After we finished pruning & deadheading this rhodie,
it almost looks as though nothing was done from this side.

Because the plant hides a foundation & utility area, we chose not to lift all the lower limbs, which would expose the ugly part of the house from a nearby patio. Eventually, we may decide to plant something under this rhodie at which time, we will limb it up. But no way was planting going to happen during a heatwave in July!

Ready to dive in but still need the right tools for the job? In the comment section for this post, tell us about the most beautiful rhodie or azalea in your garden. Is it colorful, fragrant, filled with pollinators, or what makes it a plant you’d love to get cleaned up.

One person will be chosen via random.org on Monday, July 28, 2014 to win a pair of Large Bypass Pruners and a 7″ PowerTooth Folding Handsaw to be shipped to them from our friends at Fiskars. Comment period to enter closes at midnight PDT on Sunday, July 27, 2014. (This giveaway is now closed.)

(More details on our relationship as paid writer with Fiskars at the end of this post, but to be clear we have received no compensation for this post or tool giveaway. And, learn more about using random.org at the end of this article.)

Next up: a Visual step-by-step guide to deadheading your rhododendrons.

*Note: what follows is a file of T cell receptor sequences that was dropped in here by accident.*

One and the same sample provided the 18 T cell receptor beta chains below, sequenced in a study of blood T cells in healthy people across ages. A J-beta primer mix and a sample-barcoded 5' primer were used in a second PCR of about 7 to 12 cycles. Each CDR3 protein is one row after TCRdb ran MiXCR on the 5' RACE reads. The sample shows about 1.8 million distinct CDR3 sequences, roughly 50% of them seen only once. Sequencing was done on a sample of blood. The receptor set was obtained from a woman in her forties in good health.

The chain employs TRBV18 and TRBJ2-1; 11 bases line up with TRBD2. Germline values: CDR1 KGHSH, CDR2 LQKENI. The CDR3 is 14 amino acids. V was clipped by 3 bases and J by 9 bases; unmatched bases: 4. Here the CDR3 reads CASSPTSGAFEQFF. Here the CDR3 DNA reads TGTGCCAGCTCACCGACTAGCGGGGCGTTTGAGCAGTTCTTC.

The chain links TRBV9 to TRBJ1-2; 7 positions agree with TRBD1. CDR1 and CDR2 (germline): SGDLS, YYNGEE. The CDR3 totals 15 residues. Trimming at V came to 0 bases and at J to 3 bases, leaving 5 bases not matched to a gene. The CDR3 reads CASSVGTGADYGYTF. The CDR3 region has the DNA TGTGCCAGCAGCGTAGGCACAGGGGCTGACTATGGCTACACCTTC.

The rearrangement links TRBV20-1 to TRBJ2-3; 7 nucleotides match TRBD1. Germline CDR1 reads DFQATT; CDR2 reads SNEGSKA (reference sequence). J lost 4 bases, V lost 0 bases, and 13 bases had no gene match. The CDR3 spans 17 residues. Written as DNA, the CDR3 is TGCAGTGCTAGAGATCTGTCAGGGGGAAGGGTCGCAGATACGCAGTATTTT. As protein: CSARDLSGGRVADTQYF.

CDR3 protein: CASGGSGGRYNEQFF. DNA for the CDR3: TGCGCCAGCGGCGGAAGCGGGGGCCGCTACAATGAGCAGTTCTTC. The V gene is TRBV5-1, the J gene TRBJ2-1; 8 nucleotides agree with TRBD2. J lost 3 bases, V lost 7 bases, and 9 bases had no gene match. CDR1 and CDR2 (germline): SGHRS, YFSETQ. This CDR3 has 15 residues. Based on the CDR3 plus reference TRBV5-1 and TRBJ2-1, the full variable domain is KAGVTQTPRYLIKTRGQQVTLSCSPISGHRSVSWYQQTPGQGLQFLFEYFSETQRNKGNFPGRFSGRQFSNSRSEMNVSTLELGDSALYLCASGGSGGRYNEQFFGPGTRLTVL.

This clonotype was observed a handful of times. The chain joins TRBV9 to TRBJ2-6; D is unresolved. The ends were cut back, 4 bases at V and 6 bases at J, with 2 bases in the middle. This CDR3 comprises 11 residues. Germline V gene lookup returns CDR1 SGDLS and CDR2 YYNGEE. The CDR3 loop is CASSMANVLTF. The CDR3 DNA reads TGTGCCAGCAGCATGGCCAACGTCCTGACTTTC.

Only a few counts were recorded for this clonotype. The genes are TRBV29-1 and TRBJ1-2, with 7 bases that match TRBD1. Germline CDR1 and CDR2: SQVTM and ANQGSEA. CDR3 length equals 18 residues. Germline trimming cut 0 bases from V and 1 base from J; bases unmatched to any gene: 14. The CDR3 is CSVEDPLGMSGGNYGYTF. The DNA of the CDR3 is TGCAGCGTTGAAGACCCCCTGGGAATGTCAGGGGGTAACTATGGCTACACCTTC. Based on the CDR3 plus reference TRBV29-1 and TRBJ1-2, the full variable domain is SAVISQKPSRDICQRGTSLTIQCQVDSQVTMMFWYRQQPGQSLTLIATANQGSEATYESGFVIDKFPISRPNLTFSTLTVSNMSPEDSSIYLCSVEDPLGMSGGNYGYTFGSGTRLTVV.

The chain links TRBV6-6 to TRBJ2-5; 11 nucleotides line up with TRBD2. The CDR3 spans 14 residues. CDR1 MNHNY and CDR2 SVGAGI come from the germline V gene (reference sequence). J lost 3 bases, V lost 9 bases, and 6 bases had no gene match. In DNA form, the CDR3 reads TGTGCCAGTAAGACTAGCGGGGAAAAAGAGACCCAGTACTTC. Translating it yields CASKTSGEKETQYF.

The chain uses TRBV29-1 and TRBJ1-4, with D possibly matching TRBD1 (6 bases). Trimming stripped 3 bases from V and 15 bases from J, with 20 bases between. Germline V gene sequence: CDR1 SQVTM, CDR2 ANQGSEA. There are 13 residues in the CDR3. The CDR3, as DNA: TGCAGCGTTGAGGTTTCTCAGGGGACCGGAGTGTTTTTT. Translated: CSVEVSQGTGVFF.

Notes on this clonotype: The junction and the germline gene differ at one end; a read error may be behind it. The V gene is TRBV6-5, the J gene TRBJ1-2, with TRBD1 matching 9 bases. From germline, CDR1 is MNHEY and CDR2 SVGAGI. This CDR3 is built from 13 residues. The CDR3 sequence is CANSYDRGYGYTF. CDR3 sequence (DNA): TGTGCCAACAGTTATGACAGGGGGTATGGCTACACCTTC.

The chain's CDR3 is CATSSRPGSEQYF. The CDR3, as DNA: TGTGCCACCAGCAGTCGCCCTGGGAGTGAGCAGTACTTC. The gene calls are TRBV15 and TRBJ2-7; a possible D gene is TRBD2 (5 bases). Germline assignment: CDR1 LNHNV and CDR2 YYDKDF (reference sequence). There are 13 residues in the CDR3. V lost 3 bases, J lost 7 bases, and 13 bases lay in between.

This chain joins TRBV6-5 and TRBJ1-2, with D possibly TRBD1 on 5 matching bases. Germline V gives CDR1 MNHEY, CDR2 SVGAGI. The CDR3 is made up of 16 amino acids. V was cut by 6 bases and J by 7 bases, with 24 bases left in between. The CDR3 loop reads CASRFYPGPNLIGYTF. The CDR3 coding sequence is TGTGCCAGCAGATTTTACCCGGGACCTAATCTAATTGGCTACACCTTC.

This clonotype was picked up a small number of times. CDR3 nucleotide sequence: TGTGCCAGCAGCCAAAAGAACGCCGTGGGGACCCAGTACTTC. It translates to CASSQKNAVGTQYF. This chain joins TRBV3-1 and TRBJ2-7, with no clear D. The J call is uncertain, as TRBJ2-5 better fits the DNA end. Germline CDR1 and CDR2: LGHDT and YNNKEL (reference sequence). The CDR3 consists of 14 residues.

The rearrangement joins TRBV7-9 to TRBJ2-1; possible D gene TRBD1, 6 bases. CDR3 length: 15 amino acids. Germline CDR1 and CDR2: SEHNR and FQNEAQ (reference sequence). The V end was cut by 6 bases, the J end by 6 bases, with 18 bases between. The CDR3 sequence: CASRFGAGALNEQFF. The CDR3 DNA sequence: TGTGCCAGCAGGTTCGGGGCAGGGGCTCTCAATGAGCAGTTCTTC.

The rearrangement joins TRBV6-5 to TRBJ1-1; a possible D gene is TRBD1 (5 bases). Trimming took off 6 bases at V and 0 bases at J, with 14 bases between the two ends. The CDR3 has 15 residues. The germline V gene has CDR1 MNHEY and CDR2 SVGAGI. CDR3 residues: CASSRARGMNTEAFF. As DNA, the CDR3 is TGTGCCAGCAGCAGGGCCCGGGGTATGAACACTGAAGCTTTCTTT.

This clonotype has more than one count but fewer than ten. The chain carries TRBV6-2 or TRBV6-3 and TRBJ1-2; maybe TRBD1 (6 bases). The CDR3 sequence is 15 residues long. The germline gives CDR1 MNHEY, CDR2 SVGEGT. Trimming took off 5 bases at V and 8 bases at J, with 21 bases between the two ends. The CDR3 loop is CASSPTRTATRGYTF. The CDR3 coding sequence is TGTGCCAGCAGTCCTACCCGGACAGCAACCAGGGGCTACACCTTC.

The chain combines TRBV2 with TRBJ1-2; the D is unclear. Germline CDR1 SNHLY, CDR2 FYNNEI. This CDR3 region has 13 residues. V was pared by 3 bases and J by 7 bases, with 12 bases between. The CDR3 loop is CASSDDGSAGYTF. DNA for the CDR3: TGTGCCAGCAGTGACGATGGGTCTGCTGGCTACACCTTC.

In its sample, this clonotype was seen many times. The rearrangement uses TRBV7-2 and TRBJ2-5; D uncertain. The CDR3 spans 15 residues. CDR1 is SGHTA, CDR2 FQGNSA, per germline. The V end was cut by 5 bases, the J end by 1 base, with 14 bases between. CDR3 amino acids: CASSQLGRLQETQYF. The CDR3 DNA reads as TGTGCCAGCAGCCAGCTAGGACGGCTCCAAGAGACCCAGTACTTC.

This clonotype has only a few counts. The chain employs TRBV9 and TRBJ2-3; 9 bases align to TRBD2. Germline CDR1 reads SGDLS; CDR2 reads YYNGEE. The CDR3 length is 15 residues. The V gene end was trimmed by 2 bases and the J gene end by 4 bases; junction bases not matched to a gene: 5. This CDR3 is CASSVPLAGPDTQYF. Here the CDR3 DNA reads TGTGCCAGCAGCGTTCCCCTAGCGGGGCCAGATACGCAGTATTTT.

It’s a total myth that your rhodies won’t bloom if you don’t deadhead them!

Somebody’s mother a long time ago must have lied to their kids to get them to do the deadheading dirty work for her. In fact, rhodies will bloom abundantly even if you never remove a single deadhead. But, you’ll have to look at those ratty seed heads all over your evergreens throughout the growing season. And, you’ll be looking at a jumbled mass of dead material, piling up in the interior of your plant over the years. Removing deadheads when you prune rhodies is really an aesthetic choice not a critical move to keep them flowering.

If you want to deadhead your rhodies, here’s how:

Deadheading a rhododendron.

After a rhodie has bloomed, if you wish to deadhead it, grip the old flower head between your fingers, taking care not to damage flower or leaf buds or stems surrounding the old parts.

deadheading a rhodie

Carefully, bend the flower remnant from between any new growth.
We like to do this by hand rather than with clippers.
Hint: you might want to wear gloves on rhodies that are stickier than this one.

Deadheaded rhodie

Rhodie deadheads usually snap out easily & cleanly.
If part of the deadhead remains, pinch that out as well.

And one final lesson: know your buds. When learning how to prune rhododendrons, it’s important to know a flower bud from leaf and stem growth. This way, you can quickly avoid cutting off all the flowers when you fine prune your plants. (And, if you’re hiring a maintenance team, you can quiz them about what’s what on your plant. If, for instance, they want to shear your plants into a hedge in February, odds are they’ll be cut off all your potential flowers.)

Rhododendron Flower Bud

Within a month or so of blooming, rhodies will put on new buds like this that will flower in the following spring. (Okay, sometimes they open in fall or winter, too.)